The Texas primary is in the books. Here are five things we learned:
1. Tea party candidates did better in state races than federal contests.
Tea party challengers had a whole lot of nothing to be excited about in congressional races. As expected, Republican Sen. John Cornyn cruised to victory against Rep. Steve Stockman and a handful of other gadfly challengers. And Republican Rep. Pete Sessions made quick work of Katrina Pierson, who was supported by FreedomWorks.
Despite grumbling about his record, tea party activists never found someone capable of seriously competing with the Senate’s second-ranking Republican. And Pierson fell flat despite catching the eye of national activists.
2. Democrats have a new headache.
State Sen. Wendy Davis cruised to the Democratic nomination for governor. But the same can’t be said of Davis’ preferred candidate for Senate, dentist David Alameel. He was unable to avoid a runoff against Kesha Rogers, a Lyndon LaRouche acolyte who wants to impeach President Barack Obama and repeal the health care law.
Two more months of a contested campaign and attention on LaRouche’s out-of-the-mainstream views is not what Democrats need as they try to build moderate support for Davis and continue the longer-term push to turn Texas purple.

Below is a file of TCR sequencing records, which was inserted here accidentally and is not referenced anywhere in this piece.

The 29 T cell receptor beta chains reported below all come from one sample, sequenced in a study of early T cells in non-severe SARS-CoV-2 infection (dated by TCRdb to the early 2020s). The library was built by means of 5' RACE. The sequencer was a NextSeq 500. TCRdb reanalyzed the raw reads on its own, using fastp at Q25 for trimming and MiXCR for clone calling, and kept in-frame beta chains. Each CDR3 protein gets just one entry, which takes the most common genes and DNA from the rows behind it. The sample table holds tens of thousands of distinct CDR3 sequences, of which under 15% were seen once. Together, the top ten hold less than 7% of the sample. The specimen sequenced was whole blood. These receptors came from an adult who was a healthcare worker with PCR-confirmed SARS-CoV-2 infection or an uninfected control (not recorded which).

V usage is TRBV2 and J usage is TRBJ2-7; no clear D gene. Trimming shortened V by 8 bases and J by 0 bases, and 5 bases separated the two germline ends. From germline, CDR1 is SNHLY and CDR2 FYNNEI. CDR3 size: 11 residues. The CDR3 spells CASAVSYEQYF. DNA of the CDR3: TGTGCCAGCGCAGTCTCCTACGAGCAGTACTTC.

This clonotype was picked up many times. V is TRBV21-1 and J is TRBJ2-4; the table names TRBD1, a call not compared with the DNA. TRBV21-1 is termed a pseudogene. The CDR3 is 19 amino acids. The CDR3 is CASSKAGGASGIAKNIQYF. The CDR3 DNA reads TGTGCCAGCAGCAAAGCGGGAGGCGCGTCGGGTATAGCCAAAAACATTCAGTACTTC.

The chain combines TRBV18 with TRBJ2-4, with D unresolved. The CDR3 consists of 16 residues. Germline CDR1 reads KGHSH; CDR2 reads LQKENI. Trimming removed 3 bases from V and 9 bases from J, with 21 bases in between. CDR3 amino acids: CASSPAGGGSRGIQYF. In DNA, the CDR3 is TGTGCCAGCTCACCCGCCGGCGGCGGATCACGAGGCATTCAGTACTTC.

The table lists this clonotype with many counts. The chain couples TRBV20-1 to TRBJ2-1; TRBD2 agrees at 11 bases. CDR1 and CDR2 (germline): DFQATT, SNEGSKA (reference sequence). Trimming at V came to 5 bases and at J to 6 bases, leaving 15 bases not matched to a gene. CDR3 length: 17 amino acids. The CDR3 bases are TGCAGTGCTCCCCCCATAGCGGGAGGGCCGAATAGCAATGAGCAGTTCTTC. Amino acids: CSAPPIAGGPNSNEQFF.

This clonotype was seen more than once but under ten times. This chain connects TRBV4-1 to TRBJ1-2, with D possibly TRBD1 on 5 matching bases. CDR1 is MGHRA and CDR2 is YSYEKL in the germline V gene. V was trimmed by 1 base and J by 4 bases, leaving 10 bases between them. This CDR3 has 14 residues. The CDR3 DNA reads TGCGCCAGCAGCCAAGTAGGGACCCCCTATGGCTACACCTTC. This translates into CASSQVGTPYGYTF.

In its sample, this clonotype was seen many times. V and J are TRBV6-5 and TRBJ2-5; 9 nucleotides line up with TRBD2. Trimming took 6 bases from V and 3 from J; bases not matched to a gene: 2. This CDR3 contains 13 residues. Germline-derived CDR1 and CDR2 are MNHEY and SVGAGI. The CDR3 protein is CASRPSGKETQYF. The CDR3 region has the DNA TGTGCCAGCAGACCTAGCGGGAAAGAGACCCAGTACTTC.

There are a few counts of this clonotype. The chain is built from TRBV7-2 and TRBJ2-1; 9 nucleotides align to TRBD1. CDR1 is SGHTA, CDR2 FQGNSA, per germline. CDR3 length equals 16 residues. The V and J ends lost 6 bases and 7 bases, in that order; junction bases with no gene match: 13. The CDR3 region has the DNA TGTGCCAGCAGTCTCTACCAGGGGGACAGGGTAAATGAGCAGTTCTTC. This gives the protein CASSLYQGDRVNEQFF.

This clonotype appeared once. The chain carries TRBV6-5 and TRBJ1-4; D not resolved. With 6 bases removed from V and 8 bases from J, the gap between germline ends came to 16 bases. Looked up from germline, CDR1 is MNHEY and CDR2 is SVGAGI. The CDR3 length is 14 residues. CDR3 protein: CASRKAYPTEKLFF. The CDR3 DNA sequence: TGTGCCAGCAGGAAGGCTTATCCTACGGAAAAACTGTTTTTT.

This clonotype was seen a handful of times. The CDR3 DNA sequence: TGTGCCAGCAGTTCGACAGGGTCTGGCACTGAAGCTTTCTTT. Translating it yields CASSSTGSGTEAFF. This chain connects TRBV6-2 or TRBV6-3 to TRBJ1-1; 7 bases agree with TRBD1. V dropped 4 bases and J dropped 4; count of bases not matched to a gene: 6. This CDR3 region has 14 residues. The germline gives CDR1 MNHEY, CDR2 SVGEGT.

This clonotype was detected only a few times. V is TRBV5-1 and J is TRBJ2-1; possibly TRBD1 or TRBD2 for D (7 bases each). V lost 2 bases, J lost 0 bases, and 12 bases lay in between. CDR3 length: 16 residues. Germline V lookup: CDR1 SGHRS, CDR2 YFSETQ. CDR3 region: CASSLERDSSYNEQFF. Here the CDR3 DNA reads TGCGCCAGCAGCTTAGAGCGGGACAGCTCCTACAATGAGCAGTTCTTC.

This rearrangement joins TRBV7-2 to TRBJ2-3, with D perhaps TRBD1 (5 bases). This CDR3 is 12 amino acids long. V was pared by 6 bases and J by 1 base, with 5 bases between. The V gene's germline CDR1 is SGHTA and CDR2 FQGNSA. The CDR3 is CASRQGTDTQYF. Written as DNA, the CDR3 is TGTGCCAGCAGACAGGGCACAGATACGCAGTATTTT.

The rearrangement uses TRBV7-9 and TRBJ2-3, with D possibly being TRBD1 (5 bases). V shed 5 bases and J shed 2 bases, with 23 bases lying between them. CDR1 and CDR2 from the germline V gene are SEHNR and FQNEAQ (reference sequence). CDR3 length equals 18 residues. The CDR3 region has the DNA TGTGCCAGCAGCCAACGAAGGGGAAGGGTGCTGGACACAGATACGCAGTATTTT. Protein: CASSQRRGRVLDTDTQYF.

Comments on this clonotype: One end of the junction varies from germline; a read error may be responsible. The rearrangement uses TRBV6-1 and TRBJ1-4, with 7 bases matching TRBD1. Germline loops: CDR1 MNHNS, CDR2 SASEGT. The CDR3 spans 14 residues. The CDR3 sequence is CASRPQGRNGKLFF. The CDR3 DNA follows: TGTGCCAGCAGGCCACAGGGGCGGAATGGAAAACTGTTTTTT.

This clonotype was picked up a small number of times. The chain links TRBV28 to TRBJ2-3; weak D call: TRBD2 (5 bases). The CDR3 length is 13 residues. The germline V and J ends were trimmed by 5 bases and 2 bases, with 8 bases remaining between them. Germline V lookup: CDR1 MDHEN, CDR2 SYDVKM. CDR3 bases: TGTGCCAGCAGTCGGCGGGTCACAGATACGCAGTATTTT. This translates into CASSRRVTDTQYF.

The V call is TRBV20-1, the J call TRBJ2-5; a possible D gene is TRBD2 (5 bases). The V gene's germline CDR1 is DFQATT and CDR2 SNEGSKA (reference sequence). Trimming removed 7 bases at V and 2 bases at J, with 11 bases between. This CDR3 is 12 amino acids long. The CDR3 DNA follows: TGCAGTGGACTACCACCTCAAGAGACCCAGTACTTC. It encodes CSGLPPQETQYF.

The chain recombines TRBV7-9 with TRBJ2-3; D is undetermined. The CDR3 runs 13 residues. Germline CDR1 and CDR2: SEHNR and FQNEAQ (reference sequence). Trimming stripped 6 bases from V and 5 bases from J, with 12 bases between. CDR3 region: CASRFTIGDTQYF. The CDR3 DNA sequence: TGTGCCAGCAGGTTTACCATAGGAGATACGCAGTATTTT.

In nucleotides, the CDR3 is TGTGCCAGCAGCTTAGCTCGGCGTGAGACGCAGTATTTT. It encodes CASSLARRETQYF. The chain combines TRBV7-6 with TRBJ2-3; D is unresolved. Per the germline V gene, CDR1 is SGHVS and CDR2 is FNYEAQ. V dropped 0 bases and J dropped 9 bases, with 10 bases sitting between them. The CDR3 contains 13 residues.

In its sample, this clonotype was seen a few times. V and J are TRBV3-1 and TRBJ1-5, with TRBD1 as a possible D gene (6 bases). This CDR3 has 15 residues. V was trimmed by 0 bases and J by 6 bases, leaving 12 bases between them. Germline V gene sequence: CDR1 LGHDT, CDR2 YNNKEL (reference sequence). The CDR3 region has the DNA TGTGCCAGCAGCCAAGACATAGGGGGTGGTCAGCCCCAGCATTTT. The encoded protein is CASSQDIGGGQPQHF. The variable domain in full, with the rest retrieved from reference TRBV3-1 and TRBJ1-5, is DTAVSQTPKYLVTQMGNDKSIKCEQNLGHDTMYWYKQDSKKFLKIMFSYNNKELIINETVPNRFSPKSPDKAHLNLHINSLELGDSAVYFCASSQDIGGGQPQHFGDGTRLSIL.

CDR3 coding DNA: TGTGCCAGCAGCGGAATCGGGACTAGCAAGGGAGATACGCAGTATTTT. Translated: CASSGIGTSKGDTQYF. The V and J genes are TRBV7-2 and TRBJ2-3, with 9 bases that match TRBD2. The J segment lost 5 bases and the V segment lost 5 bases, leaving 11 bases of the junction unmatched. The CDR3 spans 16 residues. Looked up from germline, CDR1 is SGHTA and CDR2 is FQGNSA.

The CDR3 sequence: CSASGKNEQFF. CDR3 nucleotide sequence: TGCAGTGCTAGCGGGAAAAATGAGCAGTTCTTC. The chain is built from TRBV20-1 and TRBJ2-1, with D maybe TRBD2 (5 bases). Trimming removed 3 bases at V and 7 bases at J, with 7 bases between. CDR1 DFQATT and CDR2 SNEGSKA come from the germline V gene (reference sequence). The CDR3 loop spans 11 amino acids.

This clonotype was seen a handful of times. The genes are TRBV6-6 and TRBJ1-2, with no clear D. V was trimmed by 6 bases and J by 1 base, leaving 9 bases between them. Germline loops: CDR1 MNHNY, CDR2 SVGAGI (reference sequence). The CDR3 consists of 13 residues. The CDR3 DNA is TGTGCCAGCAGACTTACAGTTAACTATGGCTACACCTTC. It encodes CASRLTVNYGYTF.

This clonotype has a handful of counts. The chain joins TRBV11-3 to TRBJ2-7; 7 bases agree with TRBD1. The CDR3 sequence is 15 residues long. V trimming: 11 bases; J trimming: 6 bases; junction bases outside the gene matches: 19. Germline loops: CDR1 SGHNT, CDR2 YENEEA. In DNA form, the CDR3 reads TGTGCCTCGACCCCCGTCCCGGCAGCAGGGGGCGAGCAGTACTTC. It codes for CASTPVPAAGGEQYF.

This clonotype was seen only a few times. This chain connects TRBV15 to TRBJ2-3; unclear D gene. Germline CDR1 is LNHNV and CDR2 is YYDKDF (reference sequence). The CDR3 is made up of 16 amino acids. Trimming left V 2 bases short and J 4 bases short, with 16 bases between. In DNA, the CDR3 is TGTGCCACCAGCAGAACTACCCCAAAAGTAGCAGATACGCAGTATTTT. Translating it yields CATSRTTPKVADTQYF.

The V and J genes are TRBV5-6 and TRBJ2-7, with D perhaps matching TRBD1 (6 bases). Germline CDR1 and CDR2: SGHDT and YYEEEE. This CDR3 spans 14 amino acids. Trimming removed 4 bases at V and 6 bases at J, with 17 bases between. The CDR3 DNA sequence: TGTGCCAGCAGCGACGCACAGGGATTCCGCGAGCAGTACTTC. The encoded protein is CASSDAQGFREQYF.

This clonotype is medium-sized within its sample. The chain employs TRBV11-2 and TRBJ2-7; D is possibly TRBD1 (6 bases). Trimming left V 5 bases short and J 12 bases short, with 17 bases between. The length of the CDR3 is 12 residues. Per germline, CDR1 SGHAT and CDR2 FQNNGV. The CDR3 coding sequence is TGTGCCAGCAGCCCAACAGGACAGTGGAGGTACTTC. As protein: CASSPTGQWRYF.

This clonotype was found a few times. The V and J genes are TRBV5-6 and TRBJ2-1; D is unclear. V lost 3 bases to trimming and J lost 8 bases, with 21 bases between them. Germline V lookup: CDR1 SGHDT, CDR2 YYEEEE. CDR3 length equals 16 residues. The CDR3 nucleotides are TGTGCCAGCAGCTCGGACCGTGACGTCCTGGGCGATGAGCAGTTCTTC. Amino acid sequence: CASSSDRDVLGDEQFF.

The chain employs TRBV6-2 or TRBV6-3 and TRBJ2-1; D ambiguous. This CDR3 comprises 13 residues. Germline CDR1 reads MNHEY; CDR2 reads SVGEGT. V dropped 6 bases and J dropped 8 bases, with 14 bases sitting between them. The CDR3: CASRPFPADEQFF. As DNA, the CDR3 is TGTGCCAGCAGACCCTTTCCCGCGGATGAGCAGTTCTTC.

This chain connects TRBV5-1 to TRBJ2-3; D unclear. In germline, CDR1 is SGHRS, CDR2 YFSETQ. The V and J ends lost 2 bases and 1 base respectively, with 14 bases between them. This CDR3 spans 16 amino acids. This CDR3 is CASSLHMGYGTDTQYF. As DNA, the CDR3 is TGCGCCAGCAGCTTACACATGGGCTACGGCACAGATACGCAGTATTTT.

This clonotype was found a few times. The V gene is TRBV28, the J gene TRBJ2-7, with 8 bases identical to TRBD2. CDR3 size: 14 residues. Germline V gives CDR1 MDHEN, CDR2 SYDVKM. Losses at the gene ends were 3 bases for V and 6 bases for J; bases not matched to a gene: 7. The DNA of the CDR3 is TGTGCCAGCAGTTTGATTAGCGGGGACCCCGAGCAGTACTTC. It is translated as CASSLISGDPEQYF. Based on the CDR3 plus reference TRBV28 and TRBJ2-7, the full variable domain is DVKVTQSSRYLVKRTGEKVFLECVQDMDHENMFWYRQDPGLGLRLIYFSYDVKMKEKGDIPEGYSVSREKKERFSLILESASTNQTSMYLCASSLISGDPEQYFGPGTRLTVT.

3. The one swing district in Texas looks better today for Democrats.
There is only one true battleground district in Texas, and it’s the sprawling 23rd, which encompasses a large area in the southwestern part of the state.
Former congressman Francisco “Quico” Canseco, a Republican, wants a rematch with Democratic Rep. Pete Gallego in the majority Hispanic district. But he hit a road bump Tuesday when he was forced into a runoff against Republican Will Hurd, a former CIA officer. That means nearly three more months of the GOP candidates expending resources and hitting each other. That’s good news for Gallego.
4. The Bush family is back in mix in Texas.
George P. Bush easily won the GOP primary for land commissioner, a powerful post in Texas. He has the inside track in the November general election given the state’s conservative tilt. Bush is the nephew of former President George W. Bush and the son of former Florida Gov. Jeb Bush.
While the former president has largely avoided the spotlight since leaving office, the Bush name is bound to get more attention in the coming months with George P. Bush’s campaign and with speculation over whether Jeb Bush will run for president ramping up as 2016 draws near.
5. The end of World War II vets in Congress could be near.
Republican Rep. Ralph Hall was forced into a runoff Tuesday against former U.S. attorney John Ratcliffe. Hall, 90, is the oldest member of Congress. He’s also one of last two remaining World War II veterans on Capitol Hill. The other is Rep. John Dingell, D-Mich., who is retiring.
Hall will be a tough out, but Ratcliffe has money to spend. He pulled nearly 30 percent of the vote in round one of the vote. The runoff is May 27.